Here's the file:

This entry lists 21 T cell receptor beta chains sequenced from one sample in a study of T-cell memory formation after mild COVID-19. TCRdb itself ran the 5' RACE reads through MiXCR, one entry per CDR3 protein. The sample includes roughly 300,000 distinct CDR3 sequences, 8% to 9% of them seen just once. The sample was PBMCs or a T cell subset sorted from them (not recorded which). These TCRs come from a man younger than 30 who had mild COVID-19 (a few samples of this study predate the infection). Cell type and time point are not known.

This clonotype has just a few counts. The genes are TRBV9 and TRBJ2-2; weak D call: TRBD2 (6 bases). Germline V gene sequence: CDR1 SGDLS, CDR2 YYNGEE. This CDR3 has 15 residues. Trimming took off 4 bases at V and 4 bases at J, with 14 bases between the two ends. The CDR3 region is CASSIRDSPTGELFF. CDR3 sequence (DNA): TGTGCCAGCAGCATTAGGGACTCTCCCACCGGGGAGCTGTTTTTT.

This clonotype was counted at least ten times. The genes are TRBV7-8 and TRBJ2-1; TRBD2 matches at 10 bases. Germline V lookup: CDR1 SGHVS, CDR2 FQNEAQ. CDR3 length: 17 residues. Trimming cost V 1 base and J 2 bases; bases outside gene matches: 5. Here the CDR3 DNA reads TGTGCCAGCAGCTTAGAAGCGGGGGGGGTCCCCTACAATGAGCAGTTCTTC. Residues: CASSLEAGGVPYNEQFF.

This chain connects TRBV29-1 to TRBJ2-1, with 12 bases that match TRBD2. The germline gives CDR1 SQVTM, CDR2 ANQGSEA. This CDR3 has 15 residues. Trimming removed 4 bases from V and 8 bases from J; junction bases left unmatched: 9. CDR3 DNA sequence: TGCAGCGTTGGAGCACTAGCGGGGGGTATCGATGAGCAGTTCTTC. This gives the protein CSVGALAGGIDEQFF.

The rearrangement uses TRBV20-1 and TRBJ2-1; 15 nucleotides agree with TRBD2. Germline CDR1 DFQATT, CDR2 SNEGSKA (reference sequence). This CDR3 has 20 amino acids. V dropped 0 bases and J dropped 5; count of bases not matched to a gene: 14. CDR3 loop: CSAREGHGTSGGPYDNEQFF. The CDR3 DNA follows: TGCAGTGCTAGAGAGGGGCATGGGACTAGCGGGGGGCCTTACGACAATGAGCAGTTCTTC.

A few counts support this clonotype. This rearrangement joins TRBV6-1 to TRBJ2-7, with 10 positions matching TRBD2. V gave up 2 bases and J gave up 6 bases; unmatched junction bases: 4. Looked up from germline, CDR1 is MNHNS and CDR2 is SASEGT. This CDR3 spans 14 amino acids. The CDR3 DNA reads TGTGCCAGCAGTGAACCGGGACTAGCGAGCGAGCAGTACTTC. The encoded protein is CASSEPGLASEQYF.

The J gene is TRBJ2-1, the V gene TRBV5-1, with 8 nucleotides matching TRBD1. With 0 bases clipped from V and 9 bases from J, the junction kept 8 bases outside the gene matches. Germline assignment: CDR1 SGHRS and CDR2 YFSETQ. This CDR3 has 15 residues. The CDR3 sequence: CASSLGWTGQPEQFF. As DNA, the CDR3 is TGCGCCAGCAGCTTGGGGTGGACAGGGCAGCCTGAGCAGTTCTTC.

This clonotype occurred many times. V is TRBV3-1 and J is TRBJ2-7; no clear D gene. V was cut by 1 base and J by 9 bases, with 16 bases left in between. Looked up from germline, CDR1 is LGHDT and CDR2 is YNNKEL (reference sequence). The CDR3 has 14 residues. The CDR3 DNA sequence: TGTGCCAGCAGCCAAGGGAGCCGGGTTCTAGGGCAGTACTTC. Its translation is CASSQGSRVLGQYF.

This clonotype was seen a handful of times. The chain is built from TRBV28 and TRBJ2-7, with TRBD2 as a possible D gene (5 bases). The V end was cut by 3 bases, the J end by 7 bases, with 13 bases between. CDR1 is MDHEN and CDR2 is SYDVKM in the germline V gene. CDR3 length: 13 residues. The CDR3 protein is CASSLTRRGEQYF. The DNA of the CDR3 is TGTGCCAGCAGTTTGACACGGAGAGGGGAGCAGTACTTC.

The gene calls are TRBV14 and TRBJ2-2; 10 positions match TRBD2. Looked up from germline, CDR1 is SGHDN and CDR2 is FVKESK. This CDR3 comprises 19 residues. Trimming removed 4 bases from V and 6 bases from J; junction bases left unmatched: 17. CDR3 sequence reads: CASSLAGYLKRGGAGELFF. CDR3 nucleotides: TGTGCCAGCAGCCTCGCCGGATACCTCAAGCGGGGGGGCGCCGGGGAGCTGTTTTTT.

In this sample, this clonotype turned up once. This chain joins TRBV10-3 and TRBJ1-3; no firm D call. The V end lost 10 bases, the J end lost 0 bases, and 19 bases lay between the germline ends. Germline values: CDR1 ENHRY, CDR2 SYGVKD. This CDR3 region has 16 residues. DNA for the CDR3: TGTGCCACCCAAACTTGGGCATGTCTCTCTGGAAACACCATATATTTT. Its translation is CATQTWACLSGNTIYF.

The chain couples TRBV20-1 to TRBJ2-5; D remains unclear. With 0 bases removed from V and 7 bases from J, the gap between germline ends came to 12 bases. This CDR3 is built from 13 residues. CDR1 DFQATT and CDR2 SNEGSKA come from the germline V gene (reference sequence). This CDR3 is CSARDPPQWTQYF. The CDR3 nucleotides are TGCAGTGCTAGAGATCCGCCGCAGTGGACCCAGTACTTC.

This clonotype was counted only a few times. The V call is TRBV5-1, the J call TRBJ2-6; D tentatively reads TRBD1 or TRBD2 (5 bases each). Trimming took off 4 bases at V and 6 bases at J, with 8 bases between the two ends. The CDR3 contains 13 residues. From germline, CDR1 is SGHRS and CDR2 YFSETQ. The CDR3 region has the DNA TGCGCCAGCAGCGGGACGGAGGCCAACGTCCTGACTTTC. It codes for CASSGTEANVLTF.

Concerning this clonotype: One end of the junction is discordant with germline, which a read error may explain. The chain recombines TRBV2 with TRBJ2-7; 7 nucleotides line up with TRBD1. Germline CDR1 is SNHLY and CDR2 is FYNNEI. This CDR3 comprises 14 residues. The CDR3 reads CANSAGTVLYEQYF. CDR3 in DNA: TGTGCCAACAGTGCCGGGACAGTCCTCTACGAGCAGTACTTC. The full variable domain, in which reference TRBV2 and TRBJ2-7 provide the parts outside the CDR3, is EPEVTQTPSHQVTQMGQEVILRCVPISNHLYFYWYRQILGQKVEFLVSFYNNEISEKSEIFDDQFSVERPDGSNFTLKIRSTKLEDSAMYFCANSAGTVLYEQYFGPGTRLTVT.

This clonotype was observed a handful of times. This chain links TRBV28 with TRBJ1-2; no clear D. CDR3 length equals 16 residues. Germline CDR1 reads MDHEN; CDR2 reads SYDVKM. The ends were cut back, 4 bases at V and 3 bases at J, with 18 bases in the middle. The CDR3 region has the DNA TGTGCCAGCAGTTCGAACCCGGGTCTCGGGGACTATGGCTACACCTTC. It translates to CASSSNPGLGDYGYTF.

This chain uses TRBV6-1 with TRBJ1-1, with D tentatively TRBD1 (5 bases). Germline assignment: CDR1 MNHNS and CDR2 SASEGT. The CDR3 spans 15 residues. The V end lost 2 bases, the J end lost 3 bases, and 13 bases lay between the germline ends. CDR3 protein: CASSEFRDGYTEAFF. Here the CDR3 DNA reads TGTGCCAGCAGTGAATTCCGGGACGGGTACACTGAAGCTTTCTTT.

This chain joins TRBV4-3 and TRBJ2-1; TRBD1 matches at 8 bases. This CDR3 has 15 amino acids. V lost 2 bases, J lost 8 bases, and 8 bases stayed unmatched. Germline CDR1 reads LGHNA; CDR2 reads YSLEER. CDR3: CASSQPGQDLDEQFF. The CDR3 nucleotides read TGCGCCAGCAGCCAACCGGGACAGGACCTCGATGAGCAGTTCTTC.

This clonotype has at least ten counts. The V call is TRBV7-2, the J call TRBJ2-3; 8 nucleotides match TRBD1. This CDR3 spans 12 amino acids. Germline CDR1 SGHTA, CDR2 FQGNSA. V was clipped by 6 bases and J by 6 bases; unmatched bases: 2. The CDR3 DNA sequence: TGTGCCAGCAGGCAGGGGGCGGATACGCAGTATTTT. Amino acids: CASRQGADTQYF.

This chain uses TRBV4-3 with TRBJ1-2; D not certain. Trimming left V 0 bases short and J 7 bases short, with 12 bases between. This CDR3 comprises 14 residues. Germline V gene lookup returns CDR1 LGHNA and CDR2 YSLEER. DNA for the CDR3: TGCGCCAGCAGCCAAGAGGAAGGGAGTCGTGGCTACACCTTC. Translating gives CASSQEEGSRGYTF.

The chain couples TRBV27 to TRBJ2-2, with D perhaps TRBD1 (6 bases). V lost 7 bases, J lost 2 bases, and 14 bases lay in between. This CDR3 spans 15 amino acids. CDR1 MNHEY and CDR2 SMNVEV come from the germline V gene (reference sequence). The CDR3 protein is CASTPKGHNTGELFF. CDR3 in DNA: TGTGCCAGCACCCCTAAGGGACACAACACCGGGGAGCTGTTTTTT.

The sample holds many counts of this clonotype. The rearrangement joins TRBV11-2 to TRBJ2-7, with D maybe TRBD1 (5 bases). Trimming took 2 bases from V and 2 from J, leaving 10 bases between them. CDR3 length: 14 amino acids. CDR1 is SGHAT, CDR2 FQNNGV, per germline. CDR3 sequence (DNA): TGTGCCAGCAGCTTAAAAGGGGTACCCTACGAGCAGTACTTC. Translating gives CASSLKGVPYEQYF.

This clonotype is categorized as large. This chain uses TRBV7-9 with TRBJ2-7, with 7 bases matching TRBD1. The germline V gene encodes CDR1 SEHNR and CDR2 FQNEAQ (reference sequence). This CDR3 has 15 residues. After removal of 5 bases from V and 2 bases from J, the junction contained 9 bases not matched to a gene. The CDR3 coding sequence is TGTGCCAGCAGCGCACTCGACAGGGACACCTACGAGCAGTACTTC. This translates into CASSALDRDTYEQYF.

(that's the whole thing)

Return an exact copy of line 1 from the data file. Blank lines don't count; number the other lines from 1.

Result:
This entry lists 21 T cell receptor beta chains sequenced from one sample in a study of T-cell memory formation after mild COVID-19. TCRdb itself ran the 5' RACE reads through MiXCR, one entry per CDR3 protein. The sample includes roughly 300,000 distinct CDR3 sequences, 8% to 9% of them seen just once. The sample was PBMCs or a T cell subset sorted from them (not recorded which). These TCRs come from a man younger than 30 who had mild COVID-19 (a few samples of this study predate the infection). Cell type and time point are not known.